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By Abdirahman Mohamed and Mukhtar M. Ibrahim
After so many years of being away from her family, Fadumo Osman hoped Ramadan in 2020 would be the year she would finally break fasts with her family.
The oldest of five siblings, the 24-year-old recent New York University graduate reunited with her family in Fridley in January. But as the holy month of Ramadan got closer, the COVID-19 pandemic was upending what was once normal: hugging your friend, going to the mosque for prayers, sharing iftar, a meal, with your family and friends at sunset.
Osman, a computer scientist, realized Ramadan in 2020 would be anything but normal.
“It’s within our (Islamic) teachings that through struggle, we come out learning more and becoming closer to Allah,” said Osman.
Ramadan, the ninth month of the Muslim calendar and the holiest month, is a time of spiritual growth for many worshipers. From dawn to sunset, Muslims abstain from deeds that would nullify their fasting such as eating or drinking. Many people take time to read the Quran and deepen their relationship with God. They remember those who are less fortunate.
After a long day of fasting and self-reflection, families and friends would gather when the sun sets and share iftar. Mosques would be filled during the night.
That’s changed this year because of COVID-19. The joy of Ramadan is tempered by the suffering of people worldwide in the pandemic. Because the disease can spread so easily in crowds, large gatherings have been discouraged.
Still, Minnesota Muslims are hoping to make this month as joyful and festive as possible while embracing a virtual Ramadan in the time of coronavirus.
While sheltering in place, Muslims in Minneapolis’ Cedar-Riverside neighborhood, for example, will hear a historic adhan broadcast five times a day throughout Ramadan at Dar Al-Hijrah Mosque. Many mosques are live-streaming their nightly prayers on Facebook and Zoom. Community members are encouraging the faithful to donate food to the needy, a central tenet of the Muslim faith.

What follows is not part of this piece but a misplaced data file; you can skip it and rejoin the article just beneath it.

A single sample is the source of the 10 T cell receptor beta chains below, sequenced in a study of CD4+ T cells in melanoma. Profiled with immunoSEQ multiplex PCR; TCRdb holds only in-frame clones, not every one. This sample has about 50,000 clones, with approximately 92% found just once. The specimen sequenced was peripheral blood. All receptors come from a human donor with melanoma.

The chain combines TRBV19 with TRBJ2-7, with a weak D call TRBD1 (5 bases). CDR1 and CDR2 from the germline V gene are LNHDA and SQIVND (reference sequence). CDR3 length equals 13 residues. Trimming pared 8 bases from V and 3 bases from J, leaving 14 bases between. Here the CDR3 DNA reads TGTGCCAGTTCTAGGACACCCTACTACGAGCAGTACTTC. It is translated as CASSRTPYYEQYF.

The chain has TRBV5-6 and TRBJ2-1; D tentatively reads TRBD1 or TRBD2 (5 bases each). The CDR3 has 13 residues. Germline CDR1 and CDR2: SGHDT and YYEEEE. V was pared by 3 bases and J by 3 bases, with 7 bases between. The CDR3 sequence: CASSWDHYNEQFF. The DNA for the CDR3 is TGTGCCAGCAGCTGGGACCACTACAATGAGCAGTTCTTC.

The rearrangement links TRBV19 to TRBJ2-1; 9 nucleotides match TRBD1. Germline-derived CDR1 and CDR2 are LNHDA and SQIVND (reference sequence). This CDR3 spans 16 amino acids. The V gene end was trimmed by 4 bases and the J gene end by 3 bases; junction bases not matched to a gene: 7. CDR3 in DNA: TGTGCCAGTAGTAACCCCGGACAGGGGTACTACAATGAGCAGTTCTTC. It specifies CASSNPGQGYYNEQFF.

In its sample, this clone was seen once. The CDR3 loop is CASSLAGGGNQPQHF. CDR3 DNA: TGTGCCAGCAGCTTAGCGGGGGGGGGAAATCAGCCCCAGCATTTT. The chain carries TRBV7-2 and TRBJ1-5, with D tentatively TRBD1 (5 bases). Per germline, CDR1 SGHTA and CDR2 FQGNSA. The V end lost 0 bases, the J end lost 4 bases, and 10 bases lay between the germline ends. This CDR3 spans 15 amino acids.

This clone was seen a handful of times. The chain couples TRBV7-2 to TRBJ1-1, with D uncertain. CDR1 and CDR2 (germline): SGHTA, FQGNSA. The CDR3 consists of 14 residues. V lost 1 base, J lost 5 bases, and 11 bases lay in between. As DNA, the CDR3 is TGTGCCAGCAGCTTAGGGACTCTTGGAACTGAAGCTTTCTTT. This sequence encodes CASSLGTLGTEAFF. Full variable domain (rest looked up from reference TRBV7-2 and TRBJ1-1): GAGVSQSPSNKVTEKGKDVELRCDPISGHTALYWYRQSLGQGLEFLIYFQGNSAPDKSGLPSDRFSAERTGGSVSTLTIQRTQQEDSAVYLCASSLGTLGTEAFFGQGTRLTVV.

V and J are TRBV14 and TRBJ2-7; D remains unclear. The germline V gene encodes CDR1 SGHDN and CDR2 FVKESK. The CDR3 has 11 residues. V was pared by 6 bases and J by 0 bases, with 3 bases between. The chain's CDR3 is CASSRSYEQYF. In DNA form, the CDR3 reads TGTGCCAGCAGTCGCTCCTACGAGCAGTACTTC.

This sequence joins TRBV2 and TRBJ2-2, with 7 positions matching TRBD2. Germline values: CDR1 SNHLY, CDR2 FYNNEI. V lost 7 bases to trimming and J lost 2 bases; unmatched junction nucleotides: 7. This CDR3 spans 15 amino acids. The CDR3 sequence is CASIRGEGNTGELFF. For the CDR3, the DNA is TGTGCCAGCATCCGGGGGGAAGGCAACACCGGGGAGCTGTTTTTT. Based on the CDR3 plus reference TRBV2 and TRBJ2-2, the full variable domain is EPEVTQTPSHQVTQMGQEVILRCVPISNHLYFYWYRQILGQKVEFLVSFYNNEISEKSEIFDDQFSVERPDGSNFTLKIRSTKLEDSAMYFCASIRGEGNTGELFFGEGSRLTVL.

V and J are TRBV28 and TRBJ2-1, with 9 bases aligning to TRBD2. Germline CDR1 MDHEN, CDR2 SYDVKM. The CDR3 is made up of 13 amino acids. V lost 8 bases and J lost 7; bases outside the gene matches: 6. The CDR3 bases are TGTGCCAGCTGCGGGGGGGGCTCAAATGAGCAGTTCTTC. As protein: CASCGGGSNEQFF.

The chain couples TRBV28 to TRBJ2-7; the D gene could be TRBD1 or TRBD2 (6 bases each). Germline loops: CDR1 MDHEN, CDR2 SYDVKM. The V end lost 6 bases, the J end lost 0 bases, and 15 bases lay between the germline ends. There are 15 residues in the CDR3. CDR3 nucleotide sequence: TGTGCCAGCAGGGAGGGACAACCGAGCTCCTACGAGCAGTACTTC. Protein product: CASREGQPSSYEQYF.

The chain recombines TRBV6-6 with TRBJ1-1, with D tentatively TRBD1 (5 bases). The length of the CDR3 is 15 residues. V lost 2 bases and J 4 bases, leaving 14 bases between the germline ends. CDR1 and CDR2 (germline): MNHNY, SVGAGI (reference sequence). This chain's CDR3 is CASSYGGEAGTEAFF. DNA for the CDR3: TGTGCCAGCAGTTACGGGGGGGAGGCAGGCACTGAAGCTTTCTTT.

For religious leaders like imam Makram El-Amin of Masjid An-Nur in Minneapolis, Ramadan is a month of community and spiritual growth.
“It’s been quite challenging,” El-Amin said. “Nothing will ever take the place of human interaction.”
He sees a level of angst in some of the community members who might have a tough time being away from the mosque during this month. To keep the community engaged and help sustain their faith, the imam has launched two initiatives that will provide meals to families in the area.
Outside of his mosque, El-Amin serves as a chaplain for the Minneapolis Police Department, where he finds himself comforting officers and others important to the COVID-19 response, regardless of their faith. There are police officers, grocery store workers, and pharmacists who have been confiding in the imam, sharing their concern for the health of their family.
“By and large they are dedicated to their profession,” he said. “These are really caring people who are willing to go above and beyond for others”
Imam Asad Zaman, executive director of the Muslim American Society of Minnesota, usually travels through the state, providing lectures and sermons, but due to the virus he has had to take his approach online.